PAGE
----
“The cavalry is coming but don’t put your weapons down, you better keep fighting because they are not here yet. Help is on the way, but it isn’t here yet.”
Psychiatric illness associated with COVID-19 recovery:
Research at the University of Oxford, using electronic health records for 69.8 million patients in the U.S., including more than 62,000 diagnosed with COVID-19 has found that nearly one person in five diagnosed with COVID-19 is diagnosed with a psychiatric disorder such as anxiety, depression or insomnia within three months of diagnosis.
"The incidence of any psychiatric diagnosis in the 14 to 90 days after COVID-19 diagnosis was 18.1%." The research was published on 11/9/2020 in Lancet Psychiatry.
People recovering from COVID-19 were about twice as likely to be diagnosed with a mental health disorder as compared with someone who had the flu, says Paul Harrison, professor of psychiatry at Oxford and one of the study's authors.
"That was within just the first three months," he says. "We of course don't know, in longer-term follow-ups, whether these risks will go on increasing — or whether once you get to three months, then the risks after you've had COVID really go back to the baseline risks that all of us experience."
On 11/9/2020, the U.S. Food and Drug Administration issued an emergency use authorization (EUA) for the investigational monoclonal antibody therapy bamlanivimab for the treatment of mild-to-moderate COVID-19 in adult and pediatric patients.
Bamlanivimab, a drug similar in design to the polyclonal antibody cocktail produced by Regeneron and made famous when used to effectively treat President Trump last month, is a monoclonal antibody that is specifically directed against the spike protein of SARS-CoV-2. It is designed to block the virus’ attachment and entry into human cells. Monoclonal antibodies are laboratory-made proteins that mimic our own antibodies produced when our immune system is exposed to new pathogens like the COVID-19 virus.
Evidence that bamlanivimab may be effective came from data related to patients at high risk for disease progression including hospitalizations and emergency room visits. Dangerous disease progression occurred in 3% of bamlanivimab-treated patients on average compared to 10% in placebo-treated patients.
As we approach the holiday season, SDSM physicians strongly urge all of our patients to stay vigilant with regard to COVID-19 prevention measures. It turns out that proper use of masks, avoidance of large gatherings and good hand hygiene practices are incredibly effective in preventing spread. As we creep closer to effective vaccines and improved therapeutics do your best to resist “COVID fatigue.” Hang in there for a few more months and we will all make it safely through this pandemic.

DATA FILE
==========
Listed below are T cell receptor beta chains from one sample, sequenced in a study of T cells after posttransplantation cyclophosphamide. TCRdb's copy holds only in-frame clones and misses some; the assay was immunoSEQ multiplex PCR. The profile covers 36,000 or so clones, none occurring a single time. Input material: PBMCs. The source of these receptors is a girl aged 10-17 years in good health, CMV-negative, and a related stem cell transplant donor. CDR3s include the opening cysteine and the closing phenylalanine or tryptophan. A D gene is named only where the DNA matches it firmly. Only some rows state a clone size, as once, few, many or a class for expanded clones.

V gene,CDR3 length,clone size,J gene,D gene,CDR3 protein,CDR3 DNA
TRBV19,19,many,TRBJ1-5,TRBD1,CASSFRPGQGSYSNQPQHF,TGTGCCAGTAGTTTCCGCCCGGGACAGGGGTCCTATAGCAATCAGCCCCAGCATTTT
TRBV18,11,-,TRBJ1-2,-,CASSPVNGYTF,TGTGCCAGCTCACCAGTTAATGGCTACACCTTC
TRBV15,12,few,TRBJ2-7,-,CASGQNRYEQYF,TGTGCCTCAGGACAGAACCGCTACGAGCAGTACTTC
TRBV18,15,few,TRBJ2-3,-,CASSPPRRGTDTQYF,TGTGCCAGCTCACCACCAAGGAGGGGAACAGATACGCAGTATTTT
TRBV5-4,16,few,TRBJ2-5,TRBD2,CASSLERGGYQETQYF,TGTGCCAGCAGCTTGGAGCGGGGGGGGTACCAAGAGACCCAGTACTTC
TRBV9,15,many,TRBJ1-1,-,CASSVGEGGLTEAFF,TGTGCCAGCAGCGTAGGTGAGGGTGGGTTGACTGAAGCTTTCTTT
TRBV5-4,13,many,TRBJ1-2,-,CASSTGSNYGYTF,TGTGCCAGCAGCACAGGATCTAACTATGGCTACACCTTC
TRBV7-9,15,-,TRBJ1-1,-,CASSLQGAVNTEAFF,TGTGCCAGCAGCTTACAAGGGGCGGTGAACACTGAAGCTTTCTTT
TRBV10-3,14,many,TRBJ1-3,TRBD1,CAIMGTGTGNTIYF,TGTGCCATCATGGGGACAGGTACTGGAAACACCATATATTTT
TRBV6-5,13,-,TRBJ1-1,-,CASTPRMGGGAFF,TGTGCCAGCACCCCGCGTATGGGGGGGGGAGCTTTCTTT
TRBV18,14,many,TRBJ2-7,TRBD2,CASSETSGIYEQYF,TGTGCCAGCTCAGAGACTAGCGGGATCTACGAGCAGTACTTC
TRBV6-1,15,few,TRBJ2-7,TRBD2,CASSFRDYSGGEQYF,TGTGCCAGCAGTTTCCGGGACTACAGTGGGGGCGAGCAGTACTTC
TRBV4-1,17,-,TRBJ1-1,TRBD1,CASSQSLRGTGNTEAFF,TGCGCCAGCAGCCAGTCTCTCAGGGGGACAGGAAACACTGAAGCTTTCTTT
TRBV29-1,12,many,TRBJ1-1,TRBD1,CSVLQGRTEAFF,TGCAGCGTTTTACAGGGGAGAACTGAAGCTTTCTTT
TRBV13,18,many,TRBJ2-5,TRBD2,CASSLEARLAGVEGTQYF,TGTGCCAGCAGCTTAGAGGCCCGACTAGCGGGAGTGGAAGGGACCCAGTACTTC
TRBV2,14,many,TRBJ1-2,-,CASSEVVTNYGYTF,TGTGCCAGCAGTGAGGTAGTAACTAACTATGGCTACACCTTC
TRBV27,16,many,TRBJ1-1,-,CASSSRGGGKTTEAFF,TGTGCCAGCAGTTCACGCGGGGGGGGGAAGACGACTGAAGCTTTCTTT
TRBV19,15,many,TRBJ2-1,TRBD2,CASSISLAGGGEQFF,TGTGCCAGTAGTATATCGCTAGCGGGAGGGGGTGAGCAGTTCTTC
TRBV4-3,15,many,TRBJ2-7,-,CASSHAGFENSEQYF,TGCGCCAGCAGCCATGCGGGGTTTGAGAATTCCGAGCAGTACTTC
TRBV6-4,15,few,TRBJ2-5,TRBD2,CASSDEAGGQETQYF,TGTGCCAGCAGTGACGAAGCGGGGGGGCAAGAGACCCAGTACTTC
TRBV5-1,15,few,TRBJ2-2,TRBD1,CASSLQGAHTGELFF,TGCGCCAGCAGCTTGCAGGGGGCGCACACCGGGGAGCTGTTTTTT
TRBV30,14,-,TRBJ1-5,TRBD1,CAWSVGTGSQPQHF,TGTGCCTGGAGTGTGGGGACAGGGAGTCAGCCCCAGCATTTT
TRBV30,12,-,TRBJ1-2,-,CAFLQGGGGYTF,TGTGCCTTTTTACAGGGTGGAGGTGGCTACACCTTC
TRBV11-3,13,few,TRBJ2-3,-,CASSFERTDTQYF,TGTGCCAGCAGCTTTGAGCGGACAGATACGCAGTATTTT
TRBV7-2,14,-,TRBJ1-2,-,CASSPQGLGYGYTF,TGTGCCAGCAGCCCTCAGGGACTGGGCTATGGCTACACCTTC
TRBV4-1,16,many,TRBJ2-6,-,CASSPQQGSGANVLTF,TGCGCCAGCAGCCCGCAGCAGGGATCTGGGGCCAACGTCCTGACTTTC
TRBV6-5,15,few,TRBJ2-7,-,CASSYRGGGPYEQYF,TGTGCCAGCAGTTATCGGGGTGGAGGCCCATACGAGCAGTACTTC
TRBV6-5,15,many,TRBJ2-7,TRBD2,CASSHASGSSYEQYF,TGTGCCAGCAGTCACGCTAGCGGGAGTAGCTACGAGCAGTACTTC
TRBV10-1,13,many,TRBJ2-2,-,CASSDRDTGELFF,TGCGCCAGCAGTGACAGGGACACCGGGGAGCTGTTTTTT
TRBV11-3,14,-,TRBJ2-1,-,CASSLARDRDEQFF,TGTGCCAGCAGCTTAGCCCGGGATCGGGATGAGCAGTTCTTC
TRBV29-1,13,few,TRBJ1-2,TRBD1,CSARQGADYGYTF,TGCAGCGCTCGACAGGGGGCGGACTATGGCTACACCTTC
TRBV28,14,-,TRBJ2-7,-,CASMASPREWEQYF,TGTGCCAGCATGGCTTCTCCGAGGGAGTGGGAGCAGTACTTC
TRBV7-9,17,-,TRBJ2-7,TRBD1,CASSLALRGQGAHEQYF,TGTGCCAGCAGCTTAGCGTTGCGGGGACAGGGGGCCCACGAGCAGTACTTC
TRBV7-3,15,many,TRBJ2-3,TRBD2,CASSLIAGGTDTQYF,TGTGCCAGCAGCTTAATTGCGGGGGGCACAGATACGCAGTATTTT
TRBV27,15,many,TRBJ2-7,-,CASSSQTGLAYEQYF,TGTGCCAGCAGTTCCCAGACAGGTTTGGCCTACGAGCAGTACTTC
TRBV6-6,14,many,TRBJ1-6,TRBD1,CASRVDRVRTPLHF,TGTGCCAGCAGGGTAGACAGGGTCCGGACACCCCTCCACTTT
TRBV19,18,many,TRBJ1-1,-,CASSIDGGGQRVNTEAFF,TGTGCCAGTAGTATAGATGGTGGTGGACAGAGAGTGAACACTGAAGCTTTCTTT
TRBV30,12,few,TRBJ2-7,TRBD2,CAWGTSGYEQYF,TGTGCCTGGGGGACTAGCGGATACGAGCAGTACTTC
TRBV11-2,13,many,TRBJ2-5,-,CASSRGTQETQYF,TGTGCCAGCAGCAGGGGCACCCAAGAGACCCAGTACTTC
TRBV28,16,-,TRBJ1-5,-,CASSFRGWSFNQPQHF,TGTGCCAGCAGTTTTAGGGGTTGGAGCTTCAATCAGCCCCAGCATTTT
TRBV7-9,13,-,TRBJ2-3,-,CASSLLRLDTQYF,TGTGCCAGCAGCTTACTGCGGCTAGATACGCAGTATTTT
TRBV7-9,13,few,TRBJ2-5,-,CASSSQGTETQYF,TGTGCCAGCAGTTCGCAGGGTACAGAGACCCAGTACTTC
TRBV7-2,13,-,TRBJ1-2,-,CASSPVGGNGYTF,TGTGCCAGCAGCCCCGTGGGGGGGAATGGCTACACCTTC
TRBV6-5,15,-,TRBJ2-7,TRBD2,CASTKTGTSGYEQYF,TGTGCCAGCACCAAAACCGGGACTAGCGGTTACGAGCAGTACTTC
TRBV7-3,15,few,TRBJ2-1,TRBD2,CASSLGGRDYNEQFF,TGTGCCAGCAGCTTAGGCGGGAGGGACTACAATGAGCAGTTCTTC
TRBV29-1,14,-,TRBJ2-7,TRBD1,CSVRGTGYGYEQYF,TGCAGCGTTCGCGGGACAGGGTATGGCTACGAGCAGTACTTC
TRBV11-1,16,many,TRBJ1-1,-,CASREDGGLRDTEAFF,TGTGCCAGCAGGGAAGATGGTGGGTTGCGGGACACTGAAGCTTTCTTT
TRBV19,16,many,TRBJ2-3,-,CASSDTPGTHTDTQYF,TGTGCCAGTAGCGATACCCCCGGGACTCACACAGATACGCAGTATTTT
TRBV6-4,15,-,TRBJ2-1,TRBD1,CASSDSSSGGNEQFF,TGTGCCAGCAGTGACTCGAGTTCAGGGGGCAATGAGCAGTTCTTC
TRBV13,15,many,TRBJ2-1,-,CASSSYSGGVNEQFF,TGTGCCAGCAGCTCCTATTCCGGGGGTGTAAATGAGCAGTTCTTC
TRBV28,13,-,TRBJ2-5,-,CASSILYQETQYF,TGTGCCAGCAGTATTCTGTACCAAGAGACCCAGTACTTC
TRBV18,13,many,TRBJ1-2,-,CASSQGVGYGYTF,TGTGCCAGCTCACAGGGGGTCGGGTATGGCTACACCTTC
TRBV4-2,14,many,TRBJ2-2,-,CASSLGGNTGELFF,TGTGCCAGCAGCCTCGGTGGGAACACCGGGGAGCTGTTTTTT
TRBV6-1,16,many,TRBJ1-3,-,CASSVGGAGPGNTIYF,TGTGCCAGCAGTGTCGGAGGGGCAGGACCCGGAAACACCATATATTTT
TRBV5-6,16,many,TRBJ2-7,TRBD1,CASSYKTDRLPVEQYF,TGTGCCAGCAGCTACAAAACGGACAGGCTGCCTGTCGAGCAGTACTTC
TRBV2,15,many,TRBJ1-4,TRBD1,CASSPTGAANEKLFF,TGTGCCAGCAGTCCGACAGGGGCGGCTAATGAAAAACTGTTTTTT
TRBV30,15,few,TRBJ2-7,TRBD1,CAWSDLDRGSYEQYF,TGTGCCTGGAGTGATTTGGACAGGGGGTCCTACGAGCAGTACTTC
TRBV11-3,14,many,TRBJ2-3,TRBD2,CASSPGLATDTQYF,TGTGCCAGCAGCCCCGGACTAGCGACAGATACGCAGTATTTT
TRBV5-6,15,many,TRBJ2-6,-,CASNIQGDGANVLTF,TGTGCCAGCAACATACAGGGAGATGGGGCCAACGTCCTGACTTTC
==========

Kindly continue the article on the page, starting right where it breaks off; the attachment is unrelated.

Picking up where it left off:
Holidays and Healthi-ER Eating
By Linda Illingworth, RDN
Wouldn’t it be nice if January didn’t include any weight loss resolution? Americans gain an average of about 11 pounds through Thanksgiving and New Year's. If you’ve already been struggling with what is now being referred to as ‘the COVID 15’, at minimum you need a plan to maintain your weight as we head into the season of overeating. Start practicing some of these healthier choices now and keep it up right through the holidays. While you can take the day of the holiday to indulge, get back on track soon after. You might be surprised to find you’ve even lost a few pounds.
Close the kitchen after dinner.
Rarely do after-dinner noshes add valuable nutrients. Rather, they are most often sources of unhealthy fats and sugars that increases inflammation and provide excess fuel. Our bodies are designed to handle more fuel or calories during the day and less at night. There is a unique chronicity or circadian rhythm for most organs, and intestines are no exception. Our intestines work hard to regulate the absorption of nutrients during the day and are designed to rest at night. This resting phase allows more fuel to be absorbed during the night-time hours. Most of the cells in our body also go into rest mode at night, making them less sensitive to insulin. That leaves too much glucose in the blood and leads to inflammation. This excess fuel ends up in our fat cells and you guessed it, we gain weight. Simply closing the kitchen after dinner can be a game changer.
Cut your alcohol intake in half.
Alcohol is an appetite stimulant and a behavioral disinhibitor. So, when you imbibe you are more likely to overeat and depart from your plan of eating a salad for dinner. Absorption of alcohol is rapid, much of it happening in the stomach and some even in the mouth. This makes its effect almost immediate. It also provides calories without significant amounts of antioxidants. Cutting your alcohol intake in half helps control your appetite, calorie intake, and inflammation. If you want to look fabulous during the holidays, abstain from alcohol for a few weeks. Not only might you lose a few pounds, but your skin may be less red, less puffy and have a healthy glow.